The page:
Taoists as the representative of Taoist culture, is closely related to the traditional Chinese culture and has been a native religion that has existed for thousands of years. While cultivating themselves and others, Taoist practitioners spread Taoist culture. The typical image of a Taoist is wearing a simple and plain blue robe and "shoes that step in all directions." In reality, Taoists typically carry various ornaments with them. In this article, we will introduce several of these ornaments.
Dao Zan: Dao Zan, a seemingly ordinary hairpin, carries rich cultural connotations and historical background. It is one of the traditional garments of Taoist practitioners, reflecting Taoist philosophical thoughts and principles with its unique shape and materials.
Dao Zan is made from various materials, including stone, bamboo, wood, jade, copper, gold, etc., with bamboo and wooden ones being the most common. These materials, originating from nature, symbolize Taoism's pursuit of simplicity and returning to the basics. Additionally, the end of the Dao Zan is often engraved with patterns of Taoist elements such as Tai Chi and Bagua, representing the cultural heritage and philosophical thoughts of Taoism.
In the legend "Left Cai" from "Shenxian Zhuan" written by Ge Hong in the Jin Dynasty, it was recorded that Left Cai used Dao Zan to grind wine, and in a short time, the Dao Zan turned black, just like grinding ink. This story not only demonstrates the material and purpose of Dao Zan but also reflects the Taoist philosophical thought of using objects to symbolize spiritual practice and refinement.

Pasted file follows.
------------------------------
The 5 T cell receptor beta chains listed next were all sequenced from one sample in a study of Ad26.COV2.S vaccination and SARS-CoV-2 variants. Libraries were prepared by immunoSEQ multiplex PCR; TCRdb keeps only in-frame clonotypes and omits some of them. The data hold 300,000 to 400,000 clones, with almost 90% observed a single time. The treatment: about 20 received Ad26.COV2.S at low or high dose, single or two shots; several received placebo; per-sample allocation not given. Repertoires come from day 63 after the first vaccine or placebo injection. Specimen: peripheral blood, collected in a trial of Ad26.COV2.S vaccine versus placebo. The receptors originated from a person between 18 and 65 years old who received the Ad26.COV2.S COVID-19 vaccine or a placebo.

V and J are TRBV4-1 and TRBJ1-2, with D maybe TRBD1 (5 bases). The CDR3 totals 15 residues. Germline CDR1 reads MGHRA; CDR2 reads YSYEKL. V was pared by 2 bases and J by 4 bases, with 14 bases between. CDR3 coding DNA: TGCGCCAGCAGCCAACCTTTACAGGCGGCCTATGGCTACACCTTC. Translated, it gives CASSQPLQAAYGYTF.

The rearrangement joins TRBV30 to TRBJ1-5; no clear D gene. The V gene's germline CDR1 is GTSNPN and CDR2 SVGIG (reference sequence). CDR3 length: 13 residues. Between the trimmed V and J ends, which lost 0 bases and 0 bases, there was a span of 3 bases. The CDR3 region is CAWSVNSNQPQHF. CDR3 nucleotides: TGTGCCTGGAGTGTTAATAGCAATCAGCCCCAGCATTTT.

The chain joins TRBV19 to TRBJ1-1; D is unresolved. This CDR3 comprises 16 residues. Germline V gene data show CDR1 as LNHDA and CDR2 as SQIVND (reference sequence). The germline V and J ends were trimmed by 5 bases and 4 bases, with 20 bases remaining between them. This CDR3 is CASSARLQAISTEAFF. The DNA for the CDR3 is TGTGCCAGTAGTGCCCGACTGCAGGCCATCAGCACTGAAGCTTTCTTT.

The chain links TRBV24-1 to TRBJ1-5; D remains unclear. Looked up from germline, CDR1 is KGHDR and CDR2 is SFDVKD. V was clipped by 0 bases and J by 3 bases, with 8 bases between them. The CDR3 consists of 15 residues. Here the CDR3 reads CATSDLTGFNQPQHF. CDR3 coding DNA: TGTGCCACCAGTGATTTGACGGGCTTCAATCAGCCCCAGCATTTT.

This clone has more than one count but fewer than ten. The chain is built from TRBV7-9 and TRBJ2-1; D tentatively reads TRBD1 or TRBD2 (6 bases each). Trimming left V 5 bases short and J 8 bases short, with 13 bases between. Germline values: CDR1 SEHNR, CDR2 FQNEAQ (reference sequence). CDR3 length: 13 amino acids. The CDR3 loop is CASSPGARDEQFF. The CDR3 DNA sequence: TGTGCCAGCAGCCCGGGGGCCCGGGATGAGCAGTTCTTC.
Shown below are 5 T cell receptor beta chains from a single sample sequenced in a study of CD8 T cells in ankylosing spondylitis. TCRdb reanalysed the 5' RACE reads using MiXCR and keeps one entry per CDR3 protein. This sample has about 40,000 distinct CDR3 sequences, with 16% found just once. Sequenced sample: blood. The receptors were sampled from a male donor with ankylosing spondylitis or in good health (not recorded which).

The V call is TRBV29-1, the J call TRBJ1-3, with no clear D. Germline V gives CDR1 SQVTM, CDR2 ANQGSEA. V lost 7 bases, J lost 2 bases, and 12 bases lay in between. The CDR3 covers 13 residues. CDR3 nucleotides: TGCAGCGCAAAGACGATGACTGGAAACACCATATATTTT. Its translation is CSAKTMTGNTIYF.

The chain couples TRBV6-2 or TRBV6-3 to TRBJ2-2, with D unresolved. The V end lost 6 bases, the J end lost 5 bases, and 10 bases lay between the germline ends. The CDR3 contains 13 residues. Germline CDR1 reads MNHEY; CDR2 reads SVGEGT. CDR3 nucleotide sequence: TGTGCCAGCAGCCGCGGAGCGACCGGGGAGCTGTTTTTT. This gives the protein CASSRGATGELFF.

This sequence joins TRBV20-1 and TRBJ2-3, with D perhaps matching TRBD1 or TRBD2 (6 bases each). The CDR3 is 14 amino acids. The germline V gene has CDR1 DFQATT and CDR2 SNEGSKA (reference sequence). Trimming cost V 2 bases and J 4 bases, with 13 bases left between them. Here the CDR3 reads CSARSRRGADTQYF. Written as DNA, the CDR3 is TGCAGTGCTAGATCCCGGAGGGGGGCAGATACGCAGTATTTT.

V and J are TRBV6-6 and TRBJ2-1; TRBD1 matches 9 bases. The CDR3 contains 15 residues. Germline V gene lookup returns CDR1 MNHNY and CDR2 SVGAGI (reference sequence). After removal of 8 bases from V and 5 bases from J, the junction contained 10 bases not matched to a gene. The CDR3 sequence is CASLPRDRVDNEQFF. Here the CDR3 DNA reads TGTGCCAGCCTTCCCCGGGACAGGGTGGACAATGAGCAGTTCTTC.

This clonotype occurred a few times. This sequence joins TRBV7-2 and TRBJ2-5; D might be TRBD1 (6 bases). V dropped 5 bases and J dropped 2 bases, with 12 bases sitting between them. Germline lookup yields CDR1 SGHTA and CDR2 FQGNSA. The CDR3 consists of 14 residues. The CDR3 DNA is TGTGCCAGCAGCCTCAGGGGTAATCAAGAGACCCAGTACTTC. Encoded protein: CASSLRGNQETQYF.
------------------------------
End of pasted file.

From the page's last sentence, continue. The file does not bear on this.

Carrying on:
In modern society, as people's awareness and respect for traditional culture increase, Dao Zan has gradually become a cultural symbol and artistic treasure. Not only Taoist practitioners use Dao Zan, but some literati and art enthusiasts also use it as decoration or prop in their writing, painting, photography, etc., expressing their love and respect for traditional culture.
In conclusion, Dao Zan is a symbol of cultural heritage in Taoism, representing Taoist philosophical thoughts and principles while carrying abundant historical and cultural connotations. It embodies the inheritance and development of traditional Chinese culture and witnesses our generation's appreciation and continuation of historical culture.